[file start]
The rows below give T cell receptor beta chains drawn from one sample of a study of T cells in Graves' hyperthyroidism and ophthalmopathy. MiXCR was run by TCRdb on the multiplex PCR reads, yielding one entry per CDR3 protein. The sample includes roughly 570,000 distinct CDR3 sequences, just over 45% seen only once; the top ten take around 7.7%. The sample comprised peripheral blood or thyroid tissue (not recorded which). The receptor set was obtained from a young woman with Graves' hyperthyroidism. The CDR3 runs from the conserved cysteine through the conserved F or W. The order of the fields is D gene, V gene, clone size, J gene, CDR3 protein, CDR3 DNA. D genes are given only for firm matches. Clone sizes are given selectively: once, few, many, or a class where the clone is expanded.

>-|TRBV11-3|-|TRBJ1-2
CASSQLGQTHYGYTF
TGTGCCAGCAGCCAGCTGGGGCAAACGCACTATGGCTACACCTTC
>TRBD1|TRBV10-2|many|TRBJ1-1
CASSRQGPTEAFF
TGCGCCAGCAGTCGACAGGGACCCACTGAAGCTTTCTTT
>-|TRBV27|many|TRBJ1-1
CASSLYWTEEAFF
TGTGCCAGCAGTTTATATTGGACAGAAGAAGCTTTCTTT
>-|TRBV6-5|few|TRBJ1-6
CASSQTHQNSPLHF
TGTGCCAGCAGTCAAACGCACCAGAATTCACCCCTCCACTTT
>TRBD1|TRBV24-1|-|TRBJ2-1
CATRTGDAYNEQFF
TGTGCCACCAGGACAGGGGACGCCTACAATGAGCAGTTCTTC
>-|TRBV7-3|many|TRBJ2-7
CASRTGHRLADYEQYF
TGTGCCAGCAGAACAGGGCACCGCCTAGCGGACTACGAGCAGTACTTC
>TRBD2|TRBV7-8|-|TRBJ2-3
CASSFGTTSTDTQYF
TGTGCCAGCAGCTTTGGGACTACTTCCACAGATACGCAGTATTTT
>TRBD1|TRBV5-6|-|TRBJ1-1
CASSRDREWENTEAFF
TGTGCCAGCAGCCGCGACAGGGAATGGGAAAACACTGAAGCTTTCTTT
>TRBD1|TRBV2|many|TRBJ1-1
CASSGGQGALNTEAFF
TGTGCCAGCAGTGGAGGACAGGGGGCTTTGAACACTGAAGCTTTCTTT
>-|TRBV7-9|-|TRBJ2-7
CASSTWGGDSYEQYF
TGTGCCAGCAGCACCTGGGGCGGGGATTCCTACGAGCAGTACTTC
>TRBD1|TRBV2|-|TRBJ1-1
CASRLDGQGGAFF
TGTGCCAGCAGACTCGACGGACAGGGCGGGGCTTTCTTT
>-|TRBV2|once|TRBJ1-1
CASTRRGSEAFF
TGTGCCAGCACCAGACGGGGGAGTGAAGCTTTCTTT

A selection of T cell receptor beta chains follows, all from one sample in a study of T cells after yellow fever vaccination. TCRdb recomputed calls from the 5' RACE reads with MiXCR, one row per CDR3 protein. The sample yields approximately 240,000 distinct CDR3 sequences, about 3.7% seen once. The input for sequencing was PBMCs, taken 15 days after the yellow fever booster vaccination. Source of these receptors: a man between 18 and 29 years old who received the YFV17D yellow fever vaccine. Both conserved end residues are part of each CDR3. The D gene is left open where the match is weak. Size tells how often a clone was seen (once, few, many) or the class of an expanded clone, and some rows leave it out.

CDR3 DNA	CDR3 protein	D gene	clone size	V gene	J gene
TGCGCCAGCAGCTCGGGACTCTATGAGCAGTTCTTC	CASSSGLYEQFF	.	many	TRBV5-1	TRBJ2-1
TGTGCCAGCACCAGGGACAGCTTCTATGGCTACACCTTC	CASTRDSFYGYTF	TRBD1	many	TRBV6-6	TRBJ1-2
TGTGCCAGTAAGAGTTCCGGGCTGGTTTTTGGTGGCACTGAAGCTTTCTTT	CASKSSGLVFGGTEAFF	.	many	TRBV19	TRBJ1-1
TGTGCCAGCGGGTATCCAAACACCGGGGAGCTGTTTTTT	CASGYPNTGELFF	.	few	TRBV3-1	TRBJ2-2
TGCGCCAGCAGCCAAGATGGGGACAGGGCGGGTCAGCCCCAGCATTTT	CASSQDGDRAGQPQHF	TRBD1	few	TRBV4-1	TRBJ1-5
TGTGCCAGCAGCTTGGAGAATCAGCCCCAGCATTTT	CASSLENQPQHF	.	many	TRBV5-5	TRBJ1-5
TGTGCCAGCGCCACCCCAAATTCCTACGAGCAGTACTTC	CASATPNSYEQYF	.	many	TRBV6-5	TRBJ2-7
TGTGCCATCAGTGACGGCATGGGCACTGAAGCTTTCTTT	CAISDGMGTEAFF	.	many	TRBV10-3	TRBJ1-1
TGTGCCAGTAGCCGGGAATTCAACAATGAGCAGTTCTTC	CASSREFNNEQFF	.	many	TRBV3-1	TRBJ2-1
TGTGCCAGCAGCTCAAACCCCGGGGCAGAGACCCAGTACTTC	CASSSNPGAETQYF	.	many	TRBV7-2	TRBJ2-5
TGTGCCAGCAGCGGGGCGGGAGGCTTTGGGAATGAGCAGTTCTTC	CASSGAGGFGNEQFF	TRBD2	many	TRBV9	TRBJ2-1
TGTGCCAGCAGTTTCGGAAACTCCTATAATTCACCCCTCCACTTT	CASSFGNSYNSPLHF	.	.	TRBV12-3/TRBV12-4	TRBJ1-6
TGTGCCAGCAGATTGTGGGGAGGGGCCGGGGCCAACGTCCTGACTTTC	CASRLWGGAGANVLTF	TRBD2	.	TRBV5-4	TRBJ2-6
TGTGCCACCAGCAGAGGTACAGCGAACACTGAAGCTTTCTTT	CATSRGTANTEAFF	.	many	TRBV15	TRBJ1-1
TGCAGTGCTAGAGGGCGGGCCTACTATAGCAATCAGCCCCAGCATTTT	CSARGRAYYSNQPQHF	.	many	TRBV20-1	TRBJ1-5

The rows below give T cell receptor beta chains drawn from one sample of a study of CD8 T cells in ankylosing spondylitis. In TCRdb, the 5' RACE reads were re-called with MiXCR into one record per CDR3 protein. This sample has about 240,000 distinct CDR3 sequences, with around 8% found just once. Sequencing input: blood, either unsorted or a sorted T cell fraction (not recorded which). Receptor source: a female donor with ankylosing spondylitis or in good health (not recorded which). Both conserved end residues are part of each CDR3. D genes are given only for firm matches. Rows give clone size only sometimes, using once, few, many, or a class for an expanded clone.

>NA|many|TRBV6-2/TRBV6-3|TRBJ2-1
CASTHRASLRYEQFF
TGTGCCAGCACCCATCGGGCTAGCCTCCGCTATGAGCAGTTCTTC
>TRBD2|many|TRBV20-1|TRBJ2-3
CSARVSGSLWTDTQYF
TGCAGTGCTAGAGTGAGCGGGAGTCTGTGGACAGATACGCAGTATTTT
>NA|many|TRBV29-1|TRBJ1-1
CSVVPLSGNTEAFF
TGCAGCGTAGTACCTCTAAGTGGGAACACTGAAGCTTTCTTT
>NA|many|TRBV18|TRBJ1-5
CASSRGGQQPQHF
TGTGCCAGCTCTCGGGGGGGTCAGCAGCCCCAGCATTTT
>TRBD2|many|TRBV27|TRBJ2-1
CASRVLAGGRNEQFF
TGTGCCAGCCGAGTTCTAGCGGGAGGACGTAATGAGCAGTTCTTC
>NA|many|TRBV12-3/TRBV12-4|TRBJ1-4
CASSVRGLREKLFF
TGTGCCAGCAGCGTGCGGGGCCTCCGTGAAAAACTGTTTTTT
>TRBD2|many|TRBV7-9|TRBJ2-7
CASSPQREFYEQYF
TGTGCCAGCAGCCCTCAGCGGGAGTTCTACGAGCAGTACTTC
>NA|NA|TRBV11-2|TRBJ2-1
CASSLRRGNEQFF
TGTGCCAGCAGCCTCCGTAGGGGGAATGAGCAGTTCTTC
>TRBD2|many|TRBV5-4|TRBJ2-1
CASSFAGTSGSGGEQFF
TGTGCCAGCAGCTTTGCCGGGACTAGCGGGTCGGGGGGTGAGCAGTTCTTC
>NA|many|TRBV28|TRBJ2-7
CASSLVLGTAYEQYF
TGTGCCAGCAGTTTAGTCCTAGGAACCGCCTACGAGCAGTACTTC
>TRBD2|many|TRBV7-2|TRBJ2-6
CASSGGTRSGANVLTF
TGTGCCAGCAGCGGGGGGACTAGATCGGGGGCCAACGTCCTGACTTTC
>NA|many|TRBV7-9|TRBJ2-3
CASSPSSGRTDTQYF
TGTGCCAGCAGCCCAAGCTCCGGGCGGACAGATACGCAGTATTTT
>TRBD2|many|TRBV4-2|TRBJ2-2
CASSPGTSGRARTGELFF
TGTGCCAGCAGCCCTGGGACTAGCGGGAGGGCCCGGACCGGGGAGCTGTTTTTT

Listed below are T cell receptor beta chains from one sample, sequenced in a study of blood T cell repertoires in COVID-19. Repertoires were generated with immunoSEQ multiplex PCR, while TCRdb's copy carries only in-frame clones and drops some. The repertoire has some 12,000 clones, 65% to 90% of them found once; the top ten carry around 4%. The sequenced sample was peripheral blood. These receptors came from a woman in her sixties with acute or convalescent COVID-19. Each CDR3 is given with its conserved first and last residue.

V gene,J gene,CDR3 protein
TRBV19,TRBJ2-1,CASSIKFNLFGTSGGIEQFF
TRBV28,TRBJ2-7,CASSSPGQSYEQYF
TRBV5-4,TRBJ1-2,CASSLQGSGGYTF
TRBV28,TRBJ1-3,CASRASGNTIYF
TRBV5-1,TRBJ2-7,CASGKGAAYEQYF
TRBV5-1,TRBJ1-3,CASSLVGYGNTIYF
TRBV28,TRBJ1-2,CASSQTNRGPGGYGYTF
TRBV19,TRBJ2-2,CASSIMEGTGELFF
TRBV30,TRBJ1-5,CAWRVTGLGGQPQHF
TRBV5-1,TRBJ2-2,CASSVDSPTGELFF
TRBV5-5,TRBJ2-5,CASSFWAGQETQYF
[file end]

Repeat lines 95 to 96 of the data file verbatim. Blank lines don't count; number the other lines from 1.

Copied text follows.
Listed below are T cell receptor beta chains from one sample, sequenced in a study of blood T cell repertoires in COVID-19. Repertoires were generated with immunoSEQ multiplex PCR, while TCRdb's copy carries only in-frame clones and drops some. The repertoire has some 12,000 clones, 65% to 90% of them found once; the top ten carry around 4%. The sequenced sample was peripheral blood. These receptors came from a woman in her sixties with acute or convalescent COVID-19. Each CDR3 is given with its conserved first and last residue.

V gene,J gene,CDR3 protein